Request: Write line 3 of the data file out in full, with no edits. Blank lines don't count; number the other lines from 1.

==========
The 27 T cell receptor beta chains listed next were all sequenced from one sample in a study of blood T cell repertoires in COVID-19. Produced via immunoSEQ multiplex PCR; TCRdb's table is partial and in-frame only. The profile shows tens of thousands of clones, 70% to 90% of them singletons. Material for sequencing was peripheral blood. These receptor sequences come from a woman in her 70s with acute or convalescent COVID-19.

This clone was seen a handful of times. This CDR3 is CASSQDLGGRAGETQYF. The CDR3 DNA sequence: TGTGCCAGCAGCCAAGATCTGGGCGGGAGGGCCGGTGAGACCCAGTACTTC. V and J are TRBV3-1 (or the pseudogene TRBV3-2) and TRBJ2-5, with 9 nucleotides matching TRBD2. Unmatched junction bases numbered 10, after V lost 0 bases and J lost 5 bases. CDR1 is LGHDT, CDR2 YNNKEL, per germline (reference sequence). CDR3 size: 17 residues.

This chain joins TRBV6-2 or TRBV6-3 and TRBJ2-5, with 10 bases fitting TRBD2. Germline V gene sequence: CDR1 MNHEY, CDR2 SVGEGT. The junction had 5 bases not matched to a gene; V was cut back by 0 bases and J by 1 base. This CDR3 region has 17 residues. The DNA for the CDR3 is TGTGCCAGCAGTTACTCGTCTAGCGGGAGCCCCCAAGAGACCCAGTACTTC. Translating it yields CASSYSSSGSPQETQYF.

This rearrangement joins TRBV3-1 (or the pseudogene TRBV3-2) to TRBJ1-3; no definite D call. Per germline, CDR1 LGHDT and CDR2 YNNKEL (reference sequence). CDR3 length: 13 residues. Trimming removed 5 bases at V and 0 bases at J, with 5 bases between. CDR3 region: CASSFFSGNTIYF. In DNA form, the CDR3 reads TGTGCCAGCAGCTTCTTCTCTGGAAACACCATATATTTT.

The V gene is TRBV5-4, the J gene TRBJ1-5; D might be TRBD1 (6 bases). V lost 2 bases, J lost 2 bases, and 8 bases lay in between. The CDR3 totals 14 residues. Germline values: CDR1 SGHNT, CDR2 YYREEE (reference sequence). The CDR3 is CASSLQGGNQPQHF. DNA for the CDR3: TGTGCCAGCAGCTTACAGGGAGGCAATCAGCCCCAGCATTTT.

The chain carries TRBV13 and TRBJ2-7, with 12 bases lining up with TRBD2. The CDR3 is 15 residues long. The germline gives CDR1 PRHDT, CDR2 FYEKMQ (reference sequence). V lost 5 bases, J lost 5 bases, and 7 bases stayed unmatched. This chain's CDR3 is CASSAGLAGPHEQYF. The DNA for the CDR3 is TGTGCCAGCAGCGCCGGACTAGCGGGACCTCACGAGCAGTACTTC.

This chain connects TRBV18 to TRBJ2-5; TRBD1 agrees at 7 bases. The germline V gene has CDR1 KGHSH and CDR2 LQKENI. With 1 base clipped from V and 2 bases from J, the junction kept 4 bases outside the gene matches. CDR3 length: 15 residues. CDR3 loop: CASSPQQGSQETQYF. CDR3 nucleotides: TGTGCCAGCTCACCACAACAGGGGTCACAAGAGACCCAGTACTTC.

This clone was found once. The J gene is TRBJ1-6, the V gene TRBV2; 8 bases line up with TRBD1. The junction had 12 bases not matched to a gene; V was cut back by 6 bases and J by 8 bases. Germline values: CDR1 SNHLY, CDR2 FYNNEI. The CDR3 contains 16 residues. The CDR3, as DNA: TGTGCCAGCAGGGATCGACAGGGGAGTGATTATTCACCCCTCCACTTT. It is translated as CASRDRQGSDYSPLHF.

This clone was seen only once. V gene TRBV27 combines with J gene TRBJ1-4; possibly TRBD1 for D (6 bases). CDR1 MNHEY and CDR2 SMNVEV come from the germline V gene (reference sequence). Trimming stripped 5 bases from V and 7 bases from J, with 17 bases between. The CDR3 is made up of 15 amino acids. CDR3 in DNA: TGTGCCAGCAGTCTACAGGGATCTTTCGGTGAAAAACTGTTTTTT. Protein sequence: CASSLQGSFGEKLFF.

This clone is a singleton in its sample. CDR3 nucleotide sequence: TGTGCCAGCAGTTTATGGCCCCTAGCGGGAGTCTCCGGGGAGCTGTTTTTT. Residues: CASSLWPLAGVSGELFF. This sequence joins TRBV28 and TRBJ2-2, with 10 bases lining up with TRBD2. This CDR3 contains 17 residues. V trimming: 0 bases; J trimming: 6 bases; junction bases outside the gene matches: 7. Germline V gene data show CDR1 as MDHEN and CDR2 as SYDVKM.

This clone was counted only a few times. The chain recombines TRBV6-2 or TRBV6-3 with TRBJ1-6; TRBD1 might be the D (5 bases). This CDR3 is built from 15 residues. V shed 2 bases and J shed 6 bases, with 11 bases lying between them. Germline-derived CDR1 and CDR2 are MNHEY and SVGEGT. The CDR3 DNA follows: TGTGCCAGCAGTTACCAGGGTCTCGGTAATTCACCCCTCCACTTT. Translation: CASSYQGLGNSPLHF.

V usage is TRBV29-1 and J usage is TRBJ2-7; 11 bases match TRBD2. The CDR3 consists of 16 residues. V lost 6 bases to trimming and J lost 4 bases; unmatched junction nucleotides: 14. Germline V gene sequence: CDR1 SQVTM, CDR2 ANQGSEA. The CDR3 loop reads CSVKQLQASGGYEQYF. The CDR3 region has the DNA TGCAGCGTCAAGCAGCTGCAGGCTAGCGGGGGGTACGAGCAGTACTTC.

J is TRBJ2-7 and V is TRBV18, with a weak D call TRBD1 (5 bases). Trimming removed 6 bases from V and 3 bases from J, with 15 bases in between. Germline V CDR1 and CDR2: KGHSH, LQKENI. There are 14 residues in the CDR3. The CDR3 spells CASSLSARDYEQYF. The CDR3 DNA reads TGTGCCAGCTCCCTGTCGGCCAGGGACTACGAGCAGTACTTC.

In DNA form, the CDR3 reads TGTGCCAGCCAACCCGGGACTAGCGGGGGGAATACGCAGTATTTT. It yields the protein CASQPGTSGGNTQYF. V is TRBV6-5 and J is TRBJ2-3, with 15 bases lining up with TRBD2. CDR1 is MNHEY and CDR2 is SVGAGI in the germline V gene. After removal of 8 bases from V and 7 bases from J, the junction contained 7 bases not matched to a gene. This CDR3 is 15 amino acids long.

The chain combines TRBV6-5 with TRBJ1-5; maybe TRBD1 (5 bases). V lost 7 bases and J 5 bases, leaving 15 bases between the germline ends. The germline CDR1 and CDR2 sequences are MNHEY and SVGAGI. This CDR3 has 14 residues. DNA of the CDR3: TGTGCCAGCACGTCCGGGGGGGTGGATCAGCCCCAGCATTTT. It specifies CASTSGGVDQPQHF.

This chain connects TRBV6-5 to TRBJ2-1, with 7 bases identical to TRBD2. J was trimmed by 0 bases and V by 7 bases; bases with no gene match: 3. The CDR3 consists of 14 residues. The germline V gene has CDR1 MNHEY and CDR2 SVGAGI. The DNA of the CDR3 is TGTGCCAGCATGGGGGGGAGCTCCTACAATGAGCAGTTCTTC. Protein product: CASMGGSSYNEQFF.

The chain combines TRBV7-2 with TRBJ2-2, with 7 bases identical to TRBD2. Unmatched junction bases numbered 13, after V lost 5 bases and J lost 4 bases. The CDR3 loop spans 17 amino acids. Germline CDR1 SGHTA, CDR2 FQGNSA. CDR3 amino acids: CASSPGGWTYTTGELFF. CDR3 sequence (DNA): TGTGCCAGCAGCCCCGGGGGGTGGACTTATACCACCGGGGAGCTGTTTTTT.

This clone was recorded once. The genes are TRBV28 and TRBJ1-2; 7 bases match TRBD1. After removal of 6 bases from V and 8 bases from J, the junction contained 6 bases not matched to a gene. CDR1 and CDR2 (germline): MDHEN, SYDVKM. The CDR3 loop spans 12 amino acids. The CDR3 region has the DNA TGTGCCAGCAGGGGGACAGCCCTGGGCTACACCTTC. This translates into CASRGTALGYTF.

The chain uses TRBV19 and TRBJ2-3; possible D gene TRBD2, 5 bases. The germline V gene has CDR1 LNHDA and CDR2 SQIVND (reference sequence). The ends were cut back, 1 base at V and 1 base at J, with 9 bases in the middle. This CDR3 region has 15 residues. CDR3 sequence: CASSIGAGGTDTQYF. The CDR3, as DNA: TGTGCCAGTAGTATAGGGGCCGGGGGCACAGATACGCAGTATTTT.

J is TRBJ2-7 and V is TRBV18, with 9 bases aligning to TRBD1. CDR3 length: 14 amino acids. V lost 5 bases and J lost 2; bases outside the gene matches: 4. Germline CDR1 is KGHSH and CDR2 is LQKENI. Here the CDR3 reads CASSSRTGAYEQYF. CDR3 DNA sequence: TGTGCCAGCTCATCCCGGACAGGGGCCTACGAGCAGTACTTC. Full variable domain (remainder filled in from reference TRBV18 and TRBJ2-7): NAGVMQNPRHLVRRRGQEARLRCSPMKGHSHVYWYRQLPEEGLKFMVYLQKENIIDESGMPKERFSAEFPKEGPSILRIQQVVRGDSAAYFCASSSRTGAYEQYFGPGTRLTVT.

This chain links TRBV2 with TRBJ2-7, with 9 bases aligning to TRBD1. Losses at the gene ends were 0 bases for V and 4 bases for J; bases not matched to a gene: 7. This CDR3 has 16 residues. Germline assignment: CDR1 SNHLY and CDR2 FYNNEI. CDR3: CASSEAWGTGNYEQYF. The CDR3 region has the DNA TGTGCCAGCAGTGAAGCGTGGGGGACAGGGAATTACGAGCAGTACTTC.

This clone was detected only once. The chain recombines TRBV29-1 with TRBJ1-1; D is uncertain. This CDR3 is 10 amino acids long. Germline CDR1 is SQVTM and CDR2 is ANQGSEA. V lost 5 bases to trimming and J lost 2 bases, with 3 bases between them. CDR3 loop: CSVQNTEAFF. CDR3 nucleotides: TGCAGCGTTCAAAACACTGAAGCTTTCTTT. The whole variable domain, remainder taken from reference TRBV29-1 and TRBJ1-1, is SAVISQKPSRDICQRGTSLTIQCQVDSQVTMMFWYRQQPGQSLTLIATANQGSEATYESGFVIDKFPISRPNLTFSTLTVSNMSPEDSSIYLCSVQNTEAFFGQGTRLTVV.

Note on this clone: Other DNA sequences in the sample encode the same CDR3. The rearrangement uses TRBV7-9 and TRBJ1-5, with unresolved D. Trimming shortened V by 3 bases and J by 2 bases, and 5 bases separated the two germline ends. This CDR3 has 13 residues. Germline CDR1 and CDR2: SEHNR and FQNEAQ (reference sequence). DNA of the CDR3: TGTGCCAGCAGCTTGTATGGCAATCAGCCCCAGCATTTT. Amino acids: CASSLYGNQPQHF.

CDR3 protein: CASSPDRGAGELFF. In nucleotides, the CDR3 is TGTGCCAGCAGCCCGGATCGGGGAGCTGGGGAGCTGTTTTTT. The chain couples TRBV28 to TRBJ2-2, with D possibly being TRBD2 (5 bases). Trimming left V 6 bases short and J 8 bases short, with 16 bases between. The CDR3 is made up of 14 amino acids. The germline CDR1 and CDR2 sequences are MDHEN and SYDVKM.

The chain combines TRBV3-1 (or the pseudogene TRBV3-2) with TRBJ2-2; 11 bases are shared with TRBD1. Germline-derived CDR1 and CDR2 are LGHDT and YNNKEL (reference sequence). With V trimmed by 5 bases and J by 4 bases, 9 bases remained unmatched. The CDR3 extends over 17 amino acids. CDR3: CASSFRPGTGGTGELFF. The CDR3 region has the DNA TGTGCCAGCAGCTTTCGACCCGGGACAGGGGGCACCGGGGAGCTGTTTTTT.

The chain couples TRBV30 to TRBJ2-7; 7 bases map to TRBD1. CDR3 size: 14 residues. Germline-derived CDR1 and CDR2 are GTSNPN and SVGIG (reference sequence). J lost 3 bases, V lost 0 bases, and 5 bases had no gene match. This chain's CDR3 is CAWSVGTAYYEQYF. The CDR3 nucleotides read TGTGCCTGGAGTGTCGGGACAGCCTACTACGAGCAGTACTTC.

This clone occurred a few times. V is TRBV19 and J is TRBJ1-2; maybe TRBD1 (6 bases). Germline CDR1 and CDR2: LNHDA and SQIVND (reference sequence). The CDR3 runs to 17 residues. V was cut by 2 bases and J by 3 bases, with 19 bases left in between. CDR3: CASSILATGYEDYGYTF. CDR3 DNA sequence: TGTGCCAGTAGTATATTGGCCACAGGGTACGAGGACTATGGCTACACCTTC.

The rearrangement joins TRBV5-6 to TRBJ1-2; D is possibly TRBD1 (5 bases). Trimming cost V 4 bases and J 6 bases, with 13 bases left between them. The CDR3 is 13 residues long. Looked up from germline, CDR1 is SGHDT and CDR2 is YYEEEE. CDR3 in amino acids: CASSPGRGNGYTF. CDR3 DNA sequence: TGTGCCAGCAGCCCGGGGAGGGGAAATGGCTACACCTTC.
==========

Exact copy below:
This chain joins TRBV6-2 or TRBV6-3 and TRBJ2-5, with 10 bases fitting TRBD2. Germline V gene sequence: CDR1 MNHEY, CDR2 SVGEGT. The junction had 5 bases not matched to a gene; V was cut back by 0 bases and J by 1 base. This CDR3 region has 17 residues. The DNA for the CDR3 is TGTGCCAGCAGTTACTCGTCTAGCGGGAGCCCCCAAGAGACCCAGTACTTC. Translating it yields CASSYSSSGSPQETQYF.